Right to Information – Master key to good governance

States which had appointed a retired bureaucrat as the state Chief information commissioner, the Act had become almost a dead letter.

Posted by rtiact2005 on August 13, 2006

‘Changes cannot weaken RTI Act’


LUCKNOW: The chances of any amendments — weakening the Right to Information Act, 2005 — are unlikely. This was the opinion expressed by the state chief information commissioner, Justice (retd) MA Khan, at a talk organised by the Indian Industries Association in the city on Friday.

He also discussed the various difficulties he was facing in the implementation of the Act on a day to day level. Justice (retd) Khan said that RTI Act, 2005, is the most important Act passed since the formation of the Indian Constitution.

He said that the recent debate about whether the Act will be amended –to exclude file notings– is not going to bring any changes in the Act in the near future. He blamed the politicians for being corrupt and not adhering to the norms and rules of the land.

Taking a dig at the bureaucracy, Justice (retd) Khan stated that in all those states which had appointed a retired bureaucrat as the state Chief information commissioner, the Act had become almost a dead letter.

“The bureaucrats are the ones who take the decisions and they don’t want the others to know how or why they arrived at a certain decision,” he said.

Citing the Taj Corridor case, he said that as the High Court judge earlier he had asked for the relevant papers. “There was not even a single signature of Mayawati on any of the Taj Corridor papers,” he added.

Justice (retd) Khan said that RTI Act, 2005 was useful to the industrialists and businessmen as they can avail of this Act to know who got the tender for what reason. Corruption is rampant and the files don’t move unless businessmen do something about it, he lamented.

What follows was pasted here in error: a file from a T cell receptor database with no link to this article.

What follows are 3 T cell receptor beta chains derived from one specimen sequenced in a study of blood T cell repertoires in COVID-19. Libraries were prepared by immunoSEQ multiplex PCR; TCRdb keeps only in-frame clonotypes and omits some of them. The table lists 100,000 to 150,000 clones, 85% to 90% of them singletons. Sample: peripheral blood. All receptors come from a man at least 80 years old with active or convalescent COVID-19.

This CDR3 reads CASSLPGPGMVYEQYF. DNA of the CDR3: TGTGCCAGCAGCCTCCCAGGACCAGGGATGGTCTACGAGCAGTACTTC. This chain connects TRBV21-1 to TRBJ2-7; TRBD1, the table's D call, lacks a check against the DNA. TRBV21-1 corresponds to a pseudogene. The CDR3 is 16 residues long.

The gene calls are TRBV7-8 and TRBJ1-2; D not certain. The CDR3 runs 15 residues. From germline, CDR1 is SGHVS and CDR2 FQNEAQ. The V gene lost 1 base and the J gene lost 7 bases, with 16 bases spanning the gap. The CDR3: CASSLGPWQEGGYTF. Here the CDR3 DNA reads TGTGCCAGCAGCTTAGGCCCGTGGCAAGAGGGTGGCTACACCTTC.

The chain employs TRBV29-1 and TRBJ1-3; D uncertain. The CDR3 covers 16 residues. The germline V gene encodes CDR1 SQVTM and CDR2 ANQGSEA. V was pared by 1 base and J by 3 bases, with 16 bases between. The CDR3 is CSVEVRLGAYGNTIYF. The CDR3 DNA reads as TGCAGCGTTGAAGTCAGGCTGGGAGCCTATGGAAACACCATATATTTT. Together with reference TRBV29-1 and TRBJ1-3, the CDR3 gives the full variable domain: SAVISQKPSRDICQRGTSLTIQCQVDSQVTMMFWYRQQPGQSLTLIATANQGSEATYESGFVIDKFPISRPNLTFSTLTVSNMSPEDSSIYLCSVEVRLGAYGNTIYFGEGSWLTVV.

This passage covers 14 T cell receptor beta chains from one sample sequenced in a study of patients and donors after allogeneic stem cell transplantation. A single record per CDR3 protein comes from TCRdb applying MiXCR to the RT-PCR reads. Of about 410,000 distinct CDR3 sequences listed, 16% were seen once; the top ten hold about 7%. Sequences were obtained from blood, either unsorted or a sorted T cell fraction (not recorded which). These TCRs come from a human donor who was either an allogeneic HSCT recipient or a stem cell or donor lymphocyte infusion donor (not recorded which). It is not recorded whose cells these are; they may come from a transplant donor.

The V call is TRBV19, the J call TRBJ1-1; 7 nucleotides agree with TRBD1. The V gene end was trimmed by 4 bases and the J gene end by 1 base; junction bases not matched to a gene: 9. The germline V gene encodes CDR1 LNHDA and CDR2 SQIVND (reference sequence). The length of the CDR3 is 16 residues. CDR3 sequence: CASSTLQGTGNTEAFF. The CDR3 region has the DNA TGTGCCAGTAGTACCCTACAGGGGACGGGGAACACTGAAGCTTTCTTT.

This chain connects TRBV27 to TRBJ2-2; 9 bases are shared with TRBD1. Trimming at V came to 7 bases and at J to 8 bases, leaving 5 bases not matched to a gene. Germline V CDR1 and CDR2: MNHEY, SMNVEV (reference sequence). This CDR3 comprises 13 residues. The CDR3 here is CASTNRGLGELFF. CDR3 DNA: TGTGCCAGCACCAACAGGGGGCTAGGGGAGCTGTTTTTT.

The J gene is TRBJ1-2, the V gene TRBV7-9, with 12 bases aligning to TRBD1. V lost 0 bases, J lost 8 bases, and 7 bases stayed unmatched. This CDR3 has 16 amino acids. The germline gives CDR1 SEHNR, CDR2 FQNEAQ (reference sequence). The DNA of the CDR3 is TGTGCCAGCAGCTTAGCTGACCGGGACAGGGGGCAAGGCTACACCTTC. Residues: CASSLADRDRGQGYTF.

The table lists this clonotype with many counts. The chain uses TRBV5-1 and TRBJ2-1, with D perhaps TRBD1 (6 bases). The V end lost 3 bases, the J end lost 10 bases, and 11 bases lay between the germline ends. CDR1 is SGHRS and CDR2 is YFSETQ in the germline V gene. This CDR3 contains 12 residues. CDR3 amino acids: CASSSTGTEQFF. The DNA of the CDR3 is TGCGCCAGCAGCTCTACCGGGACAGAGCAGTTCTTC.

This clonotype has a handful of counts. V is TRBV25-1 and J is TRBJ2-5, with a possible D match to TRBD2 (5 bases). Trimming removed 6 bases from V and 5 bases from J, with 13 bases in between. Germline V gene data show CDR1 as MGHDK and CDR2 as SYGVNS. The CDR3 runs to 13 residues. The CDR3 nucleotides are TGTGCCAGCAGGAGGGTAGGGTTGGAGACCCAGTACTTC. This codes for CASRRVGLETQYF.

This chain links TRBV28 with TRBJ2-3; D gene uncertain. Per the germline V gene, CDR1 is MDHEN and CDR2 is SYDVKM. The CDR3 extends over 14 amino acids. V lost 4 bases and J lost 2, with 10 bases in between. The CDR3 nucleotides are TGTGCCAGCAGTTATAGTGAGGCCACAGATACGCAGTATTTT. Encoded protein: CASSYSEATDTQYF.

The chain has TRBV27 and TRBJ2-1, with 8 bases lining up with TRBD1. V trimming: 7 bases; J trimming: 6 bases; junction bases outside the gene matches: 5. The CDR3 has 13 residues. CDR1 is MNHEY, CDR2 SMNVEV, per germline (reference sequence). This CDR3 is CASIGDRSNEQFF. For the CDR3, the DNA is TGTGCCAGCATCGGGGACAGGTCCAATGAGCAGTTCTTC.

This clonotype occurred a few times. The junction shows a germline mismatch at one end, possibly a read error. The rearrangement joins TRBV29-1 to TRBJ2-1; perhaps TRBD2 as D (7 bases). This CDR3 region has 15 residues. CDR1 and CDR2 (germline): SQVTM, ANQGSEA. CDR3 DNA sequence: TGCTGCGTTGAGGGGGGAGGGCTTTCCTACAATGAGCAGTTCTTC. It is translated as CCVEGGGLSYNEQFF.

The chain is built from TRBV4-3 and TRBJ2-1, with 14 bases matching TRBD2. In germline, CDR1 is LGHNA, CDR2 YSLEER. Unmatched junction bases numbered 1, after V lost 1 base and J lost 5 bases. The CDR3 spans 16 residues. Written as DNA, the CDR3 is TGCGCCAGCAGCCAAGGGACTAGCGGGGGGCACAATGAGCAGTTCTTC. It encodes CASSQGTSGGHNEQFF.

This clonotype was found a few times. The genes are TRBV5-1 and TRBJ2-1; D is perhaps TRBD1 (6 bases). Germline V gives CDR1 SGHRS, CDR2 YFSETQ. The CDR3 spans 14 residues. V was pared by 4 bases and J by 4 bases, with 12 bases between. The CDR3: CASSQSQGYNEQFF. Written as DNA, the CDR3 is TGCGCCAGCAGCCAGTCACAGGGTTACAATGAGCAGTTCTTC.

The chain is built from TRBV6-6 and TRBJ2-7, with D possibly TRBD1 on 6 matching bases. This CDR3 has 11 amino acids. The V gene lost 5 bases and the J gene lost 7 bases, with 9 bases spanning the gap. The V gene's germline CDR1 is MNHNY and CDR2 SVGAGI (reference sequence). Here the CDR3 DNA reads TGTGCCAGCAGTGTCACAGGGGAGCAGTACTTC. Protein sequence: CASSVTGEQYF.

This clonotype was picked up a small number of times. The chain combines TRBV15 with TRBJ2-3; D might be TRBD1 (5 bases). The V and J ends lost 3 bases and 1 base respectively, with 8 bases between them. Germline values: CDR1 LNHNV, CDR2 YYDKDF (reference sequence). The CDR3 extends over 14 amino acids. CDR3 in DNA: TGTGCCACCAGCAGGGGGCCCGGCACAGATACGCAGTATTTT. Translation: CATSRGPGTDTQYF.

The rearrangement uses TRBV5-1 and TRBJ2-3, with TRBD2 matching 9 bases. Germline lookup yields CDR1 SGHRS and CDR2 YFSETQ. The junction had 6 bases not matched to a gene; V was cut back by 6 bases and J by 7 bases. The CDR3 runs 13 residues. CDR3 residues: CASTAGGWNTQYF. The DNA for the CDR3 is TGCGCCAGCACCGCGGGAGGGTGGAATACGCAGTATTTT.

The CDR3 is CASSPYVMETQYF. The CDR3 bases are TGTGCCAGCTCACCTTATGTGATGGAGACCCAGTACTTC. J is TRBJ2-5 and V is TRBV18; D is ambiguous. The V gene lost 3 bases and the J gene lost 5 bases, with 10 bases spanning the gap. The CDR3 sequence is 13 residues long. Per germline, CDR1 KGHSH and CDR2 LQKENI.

Explaining how he was facing problems from the state bureaucracy in implementing this Act, he said that he had suggested to the chief secretary to assign a hall for all the public information officers to sit in so that they are accessible to the people but it was shot down citing security reasons.

This Act is still active only in the urban areas, Justice Khan said. “India lives in its villages and it is here that this Act should be effective,” he added. The poor people should ask their netas how they got so much wealth in such a short time, Khan said.


3 Responses to “States which had appointed a retired bureaucrat as the state Chief information commissioner, the Act had become almost a dead letter.”


    Not only the State Information Commissions (except a few) even the Central Informaion Commission is totally dead. The decisions of the Central Information Commission are the biggestthreat to the Act. The decisions are totally arbitrary and protecting the interest of the PIOs. It is better not to have a central commissin at all as they are blocking flow of information to the citizens.

  2. NIRAV said

    if u want to victory in gujarat. i have some plan and thoughts so i share with u it u interest in my thoughs so pls send ya call on my number

  3. Amol Gupta said

    sir i want your help
    pls help me

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